On Feb. 8, pop-punk band Roper headlined at Chain Reaction in Anaheim, playing to a large and excited crowd of teenagers, which was not only surprising because it was a Tuesday night, but also because Roper has only been a band since August of 2004.
The large crowd that remained until the end of the night was also unexpected considering all of the opening bands each played drastically different styles of music, ranging from ska to indie to hardcore, a promotion strategy that would presumably have a negative effect for the headliner.
This concert-goer definitely underestimated the drawing power of the lead singer and keyboardist of Roper, Reece Roper, formally of the 1990s ska band Five-Iron Frenzy. Reece Roper started the band last year with some friends from his hometown in Denver, along with members from the Supertones and Divit.
‘The idea for this band came from the record company. It’s Five -Minute Walk, the same label that Five-Iron was on,’ Reece said. ‘Frank, the guy that owns the company, called me said, ‘Hey, I think you should do this new project.’ I’m like, ‘OK, yeah, I’ll try it.”
Following up the opportunity to have a life in music after Five-Iron, Reece went into One Way Studios in Concord, Calif. to record with guitarist Ethan from the Supertones. The two had been trying to start a band before Five Minute Walk called Reece and had songs ready to record.
‘We had recorded the whole album before we put the band together,’ Reece said.
In January, Roper began a West- Coast tour in Colorado in support of and debut album entitled ‘Brace Yourself for the Mediocre.’ Despite the band’s brief history it has experienced positive responses similar to its show at Chain Reaction.
‘I think the most surprising or the most fun show for me was the Coo’s Bay Oregon show,’ said drummer Nick. ‘I remember the day before in Portland, some guy was like, ‘Whoa, you’re going to Coo’s Bay, huh? You don’t want go there.’ And then 600 kids were there and they all went so crazy. It was amazing.’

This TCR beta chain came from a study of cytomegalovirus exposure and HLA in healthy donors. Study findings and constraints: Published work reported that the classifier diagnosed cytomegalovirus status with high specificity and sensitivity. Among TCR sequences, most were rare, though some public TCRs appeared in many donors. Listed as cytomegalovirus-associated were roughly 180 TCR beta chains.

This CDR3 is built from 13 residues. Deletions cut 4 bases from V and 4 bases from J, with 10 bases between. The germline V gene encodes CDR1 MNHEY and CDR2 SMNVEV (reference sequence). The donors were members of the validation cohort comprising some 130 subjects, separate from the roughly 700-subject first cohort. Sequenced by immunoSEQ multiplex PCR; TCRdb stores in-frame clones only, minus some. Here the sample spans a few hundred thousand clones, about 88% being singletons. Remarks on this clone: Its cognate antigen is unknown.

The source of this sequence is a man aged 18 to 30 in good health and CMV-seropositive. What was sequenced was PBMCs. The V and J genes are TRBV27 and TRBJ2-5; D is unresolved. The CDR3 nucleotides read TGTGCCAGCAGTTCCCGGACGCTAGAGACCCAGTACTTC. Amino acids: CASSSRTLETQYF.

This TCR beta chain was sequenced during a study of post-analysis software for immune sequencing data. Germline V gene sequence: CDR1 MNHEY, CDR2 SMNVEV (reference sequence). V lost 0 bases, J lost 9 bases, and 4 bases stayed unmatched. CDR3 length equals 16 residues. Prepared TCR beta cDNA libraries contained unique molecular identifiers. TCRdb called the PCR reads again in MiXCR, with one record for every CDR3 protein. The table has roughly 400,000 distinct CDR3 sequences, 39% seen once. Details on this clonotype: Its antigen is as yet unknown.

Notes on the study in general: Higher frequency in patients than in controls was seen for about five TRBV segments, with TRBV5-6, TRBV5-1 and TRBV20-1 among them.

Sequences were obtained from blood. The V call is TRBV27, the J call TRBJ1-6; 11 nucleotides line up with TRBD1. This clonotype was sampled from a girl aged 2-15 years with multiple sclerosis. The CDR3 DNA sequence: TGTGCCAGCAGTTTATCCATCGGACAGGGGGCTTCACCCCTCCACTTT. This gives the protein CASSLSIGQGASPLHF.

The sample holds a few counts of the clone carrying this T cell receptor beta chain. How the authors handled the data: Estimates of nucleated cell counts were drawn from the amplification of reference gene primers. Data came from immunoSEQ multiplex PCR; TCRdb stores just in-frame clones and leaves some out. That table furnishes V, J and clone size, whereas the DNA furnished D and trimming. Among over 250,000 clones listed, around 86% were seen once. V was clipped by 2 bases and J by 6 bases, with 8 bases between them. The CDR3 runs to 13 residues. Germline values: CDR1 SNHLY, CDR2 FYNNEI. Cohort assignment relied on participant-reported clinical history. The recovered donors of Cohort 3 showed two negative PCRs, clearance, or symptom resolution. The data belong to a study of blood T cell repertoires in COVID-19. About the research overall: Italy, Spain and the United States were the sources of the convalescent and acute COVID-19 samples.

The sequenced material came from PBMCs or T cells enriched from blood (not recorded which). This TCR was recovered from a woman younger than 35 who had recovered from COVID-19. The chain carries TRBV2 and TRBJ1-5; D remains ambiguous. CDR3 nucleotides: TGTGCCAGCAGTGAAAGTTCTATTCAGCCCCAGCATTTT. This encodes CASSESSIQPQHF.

But shows like these are nothing new for Nick and Reece who have each devoted many years to touring in their previous bands. As a result they both seem generally unaffected by having screaming teenagers come out to see them every night.
‘For me, the whole rock star thing is really played out,’ Reece said. ‘It’s so shallow.’
Reece continued to display the maturity of a music veteran and added how important it is to support younger bands when going on tour.
‘When I was in Five-Iron [Switchfoot] was about to break up. Then we took them out on two tours and then they had sold enough albums to stay together. Now they are like double platinum,’ Reece said.
Though the average listener probably wouldn’t be able to derive from the band’s music itself, Roper is made up of mostly Christians and they explain that their lyrics come from a Christian viewpoint. This is why many stops on Roper’s current tour will be at churches and Christian youth centers, which has been a new type of experience for some of the band members.
‘I was in this band called Divit for nine years and all we did [was] play clubs, which are generally very business-like,’ Nick said. ‘However, the hospitality in churches goes above and beyond when some lady in the church is making you dinner and saying, ‘Oh, stay at my house.’ It’s just an amazing experience to me, being someone who’s been in clubs my entire life.’
Reece, who has experienced this kind of tour schedule in Five-Iron Frenzy, comes from a different perspective and explained how he recognizes the challenge that comes from being in a Christian-related band and playing in regular clubs.
‘I think that most people in churches, and the whole Christian scene, accept you based [on Christianity]. There are a lot of bands that just say ‘Jesus’ like 800 times and then they are like these kids’ favorite band,’ Reece said. ‘What I love about a club is that you have to win people over. If you play good music and you are cool, people are like, ‘Man, those guys were rad despite the fact that they were Christian.”
For Reece, it is the band’s pop-punk sound that is new and refreshing, a change from the mainly ska-influenced Five-Iron Frenzy. But the way that Roper operates is what Reece enjoys most about his new band.
‘In Five-Iron, there were eight people. Not all eight people wrote but it was a total democracy, so if you had a problem with something you would just say ‘I don’t like it,” Reece said. ‘It was hard because each song would have to be filtered through seven other members. You couldn’t just go, ‘This is the idea.’ Also, I always wanted to do something more poppy.’
Poppy is exactly what can be heard on ‘Brace Yourself for the Mediocre,’ which is available now in stores. Roper is currently continuing to tour in the Southwest. Information on the band’s album and their shows can be found at www.roperisdumb.com.
Filed Under: A & E